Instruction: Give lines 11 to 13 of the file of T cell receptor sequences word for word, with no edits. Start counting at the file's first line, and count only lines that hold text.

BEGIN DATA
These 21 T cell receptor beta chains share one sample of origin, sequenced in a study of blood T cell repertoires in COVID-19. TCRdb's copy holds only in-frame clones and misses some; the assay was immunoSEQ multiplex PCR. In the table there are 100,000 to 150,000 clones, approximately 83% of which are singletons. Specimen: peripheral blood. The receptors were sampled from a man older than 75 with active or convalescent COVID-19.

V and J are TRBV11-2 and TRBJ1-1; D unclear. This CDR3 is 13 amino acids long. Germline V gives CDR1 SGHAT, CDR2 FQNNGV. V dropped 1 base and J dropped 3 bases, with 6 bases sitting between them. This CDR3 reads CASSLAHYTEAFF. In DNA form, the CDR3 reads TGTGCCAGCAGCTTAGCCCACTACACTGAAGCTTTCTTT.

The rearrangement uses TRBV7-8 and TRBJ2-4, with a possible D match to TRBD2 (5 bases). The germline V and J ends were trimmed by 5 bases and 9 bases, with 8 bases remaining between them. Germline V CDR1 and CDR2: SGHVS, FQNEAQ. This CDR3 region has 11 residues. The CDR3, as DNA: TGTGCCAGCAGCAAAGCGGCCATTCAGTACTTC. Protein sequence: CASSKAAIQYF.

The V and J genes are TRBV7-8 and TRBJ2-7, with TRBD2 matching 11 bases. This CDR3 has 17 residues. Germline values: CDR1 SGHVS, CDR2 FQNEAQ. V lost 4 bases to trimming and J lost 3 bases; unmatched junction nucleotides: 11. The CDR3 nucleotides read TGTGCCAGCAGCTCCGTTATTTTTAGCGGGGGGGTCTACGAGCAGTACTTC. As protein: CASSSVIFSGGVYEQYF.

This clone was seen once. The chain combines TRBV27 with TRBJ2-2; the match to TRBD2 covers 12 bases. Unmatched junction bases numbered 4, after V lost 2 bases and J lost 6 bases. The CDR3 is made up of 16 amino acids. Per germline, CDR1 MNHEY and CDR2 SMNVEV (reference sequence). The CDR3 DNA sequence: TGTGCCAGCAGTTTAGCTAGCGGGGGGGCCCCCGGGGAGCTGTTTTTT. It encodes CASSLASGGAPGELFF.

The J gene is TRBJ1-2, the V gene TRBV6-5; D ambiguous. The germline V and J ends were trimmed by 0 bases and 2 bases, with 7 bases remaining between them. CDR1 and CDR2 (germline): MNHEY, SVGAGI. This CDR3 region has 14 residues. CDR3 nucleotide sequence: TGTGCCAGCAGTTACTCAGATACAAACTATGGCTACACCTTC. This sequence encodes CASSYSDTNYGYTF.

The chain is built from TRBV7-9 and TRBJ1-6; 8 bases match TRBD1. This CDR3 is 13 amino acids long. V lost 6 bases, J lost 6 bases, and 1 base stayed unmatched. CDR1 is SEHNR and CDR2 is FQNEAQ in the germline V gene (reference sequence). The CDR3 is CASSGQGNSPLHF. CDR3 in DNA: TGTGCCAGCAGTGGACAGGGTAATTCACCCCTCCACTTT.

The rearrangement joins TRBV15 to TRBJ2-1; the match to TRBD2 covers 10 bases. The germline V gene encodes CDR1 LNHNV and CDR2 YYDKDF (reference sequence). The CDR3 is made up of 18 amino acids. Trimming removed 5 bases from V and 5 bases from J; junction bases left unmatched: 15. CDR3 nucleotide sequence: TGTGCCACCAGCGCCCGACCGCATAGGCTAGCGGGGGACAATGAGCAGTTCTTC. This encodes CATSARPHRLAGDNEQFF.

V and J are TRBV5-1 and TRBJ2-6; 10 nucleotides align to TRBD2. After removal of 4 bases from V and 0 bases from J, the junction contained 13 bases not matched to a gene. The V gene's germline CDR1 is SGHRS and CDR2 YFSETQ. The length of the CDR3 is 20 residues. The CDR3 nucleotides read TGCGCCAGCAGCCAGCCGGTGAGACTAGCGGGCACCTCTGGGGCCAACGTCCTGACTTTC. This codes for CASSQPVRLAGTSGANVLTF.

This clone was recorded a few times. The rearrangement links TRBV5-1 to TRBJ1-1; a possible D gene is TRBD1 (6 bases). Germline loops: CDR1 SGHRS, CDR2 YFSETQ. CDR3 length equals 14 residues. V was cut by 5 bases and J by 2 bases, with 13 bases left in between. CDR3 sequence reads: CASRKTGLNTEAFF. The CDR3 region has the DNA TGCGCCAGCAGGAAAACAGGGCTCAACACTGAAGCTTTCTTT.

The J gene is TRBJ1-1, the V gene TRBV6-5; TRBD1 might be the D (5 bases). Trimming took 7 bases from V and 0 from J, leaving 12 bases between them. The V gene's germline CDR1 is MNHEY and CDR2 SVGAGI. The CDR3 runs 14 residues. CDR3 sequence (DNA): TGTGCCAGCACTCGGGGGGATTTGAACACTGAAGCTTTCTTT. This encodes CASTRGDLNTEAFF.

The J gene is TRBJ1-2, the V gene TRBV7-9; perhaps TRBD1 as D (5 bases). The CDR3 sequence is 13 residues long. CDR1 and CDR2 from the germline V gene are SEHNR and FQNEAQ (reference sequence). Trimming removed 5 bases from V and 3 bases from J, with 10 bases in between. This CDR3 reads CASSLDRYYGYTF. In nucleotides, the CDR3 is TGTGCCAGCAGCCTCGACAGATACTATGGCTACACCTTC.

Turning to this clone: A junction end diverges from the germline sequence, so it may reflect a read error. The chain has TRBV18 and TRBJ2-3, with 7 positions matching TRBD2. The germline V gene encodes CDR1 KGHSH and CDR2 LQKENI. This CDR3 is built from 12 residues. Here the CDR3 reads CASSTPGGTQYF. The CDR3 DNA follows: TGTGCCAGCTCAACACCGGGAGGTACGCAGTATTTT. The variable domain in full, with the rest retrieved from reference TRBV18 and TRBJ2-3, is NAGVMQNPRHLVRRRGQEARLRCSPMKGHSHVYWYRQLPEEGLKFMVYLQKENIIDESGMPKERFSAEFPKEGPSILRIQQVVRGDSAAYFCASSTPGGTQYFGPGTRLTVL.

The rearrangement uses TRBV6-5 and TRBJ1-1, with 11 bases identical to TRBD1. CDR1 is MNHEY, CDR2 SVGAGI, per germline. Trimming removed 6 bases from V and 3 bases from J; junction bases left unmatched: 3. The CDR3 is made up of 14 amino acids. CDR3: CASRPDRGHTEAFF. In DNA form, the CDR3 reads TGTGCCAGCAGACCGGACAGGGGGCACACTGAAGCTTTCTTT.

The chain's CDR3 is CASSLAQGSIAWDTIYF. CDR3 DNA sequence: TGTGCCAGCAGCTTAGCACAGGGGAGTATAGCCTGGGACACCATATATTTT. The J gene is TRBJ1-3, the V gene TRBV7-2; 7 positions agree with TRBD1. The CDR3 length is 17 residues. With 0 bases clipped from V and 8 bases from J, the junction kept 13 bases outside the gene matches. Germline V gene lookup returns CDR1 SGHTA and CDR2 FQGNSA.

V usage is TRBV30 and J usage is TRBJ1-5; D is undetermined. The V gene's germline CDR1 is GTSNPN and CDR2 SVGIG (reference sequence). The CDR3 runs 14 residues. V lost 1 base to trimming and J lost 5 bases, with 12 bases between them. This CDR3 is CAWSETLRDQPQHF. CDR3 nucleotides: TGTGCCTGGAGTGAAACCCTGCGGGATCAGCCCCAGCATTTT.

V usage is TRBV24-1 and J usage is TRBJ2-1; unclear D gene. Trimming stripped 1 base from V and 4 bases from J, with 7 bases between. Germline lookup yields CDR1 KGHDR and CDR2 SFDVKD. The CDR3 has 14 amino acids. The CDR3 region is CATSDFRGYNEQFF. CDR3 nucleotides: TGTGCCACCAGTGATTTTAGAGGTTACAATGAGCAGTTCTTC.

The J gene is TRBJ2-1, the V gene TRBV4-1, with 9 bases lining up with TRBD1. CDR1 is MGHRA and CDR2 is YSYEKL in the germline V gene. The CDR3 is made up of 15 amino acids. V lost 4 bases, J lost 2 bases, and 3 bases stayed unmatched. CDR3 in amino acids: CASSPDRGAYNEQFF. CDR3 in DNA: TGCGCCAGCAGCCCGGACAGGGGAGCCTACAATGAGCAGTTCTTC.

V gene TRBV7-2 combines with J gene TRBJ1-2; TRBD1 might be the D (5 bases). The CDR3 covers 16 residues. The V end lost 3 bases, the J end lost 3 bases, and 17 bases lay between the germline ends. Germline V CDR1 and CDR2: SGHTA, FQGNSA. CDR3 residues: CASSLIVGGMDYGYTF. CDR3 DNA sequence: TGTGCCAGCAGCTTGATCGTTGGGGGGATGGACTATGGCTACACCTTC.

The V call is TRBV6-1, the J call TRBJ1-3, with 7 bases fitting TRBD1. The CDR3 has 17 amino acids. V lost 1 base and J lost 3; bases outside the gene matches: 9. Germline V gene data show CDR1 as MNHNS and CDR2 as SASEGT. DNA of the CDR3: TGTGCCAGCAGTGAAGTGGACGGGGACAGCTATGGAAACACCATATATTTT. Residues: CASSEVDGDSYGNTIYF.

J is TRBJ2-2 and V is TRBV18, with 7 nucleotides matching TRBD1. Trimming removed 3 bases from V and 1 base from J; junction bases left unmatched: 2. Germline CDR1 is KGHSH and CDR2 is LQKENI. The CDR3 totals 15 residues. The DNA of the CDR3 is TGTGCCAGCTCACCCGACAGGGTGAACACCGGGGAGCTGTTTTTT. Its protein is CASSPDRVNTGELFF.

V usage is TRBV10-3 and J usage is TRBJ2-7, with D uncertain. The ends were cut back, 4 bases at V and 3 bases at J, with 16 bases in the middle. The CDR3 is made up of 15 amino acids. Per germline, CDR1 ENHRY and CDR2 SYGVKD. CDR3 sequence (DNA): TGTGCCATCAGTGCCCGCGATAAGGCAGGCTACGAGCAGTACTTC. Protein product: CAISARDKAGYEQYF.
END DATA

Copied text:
The J gene is TRBJ1-1, the V gene TRBV6-5; TRBD1 might be the D (5 bases). Trimming took 7 bases from V and 0 from J, leaving 12 bases between them. The V gene's germline CDR1 is MNHEY and CDR2 SVGAGI. The CDR3 runs 14 residues. CDR3 sequence (DNA): TGTGCCAGCACTCGGGGGGATTTGAACACTGAAGCTTTCTTT. This encodes CASTRGDLNTEAFF.

The J gene is TRBJ1-2, the V gene TRBV7-9; perhaps TRBD1 as D (5 bases). The CDR3 sequence is 13 residues long. CDR1 and CDR2 from the germline V gene are SEHNR and FQNEAQ (reference sequence). Trimming removed 5 bases from V and 3 bases from J, with 10 bases in between. This CDR3 reads CASSLDRYYGYTF. In nucleotides, the CDR3 is TGTGCCAGCAGCCTCGACAGATACTATGGCTACACCTTC.

Turning to this clone: A junction end diverges from the germline sequence, so it may reflect a read error. The chain has TRBV18 and TRBJ2-3, with 7 positions matching TRBD2. The germline V gene encodes CDR1 KGHSH and CDR2 LQKENI. This CDR3 is built from 12 residues. Here the CDR3 reads CASSTPGGTQYF. The CDR3 DNA follows: TGTGCCAGCTCAACACCGGGAGGTACGCAGTATTTT. The variable domain in full, with the rest retrieved from reference TRBV18 and TRBJ2-3, is NAGVMQNPRHLVRRRGQEARLRCSPMKGHSHVYWYRQLPEEGLKFMVYLQKENIIDESGMPKERFSAEFPKEGPSILRIQQVVRGDSAAYFCASSTPGGTQYFGPGTRLTVL.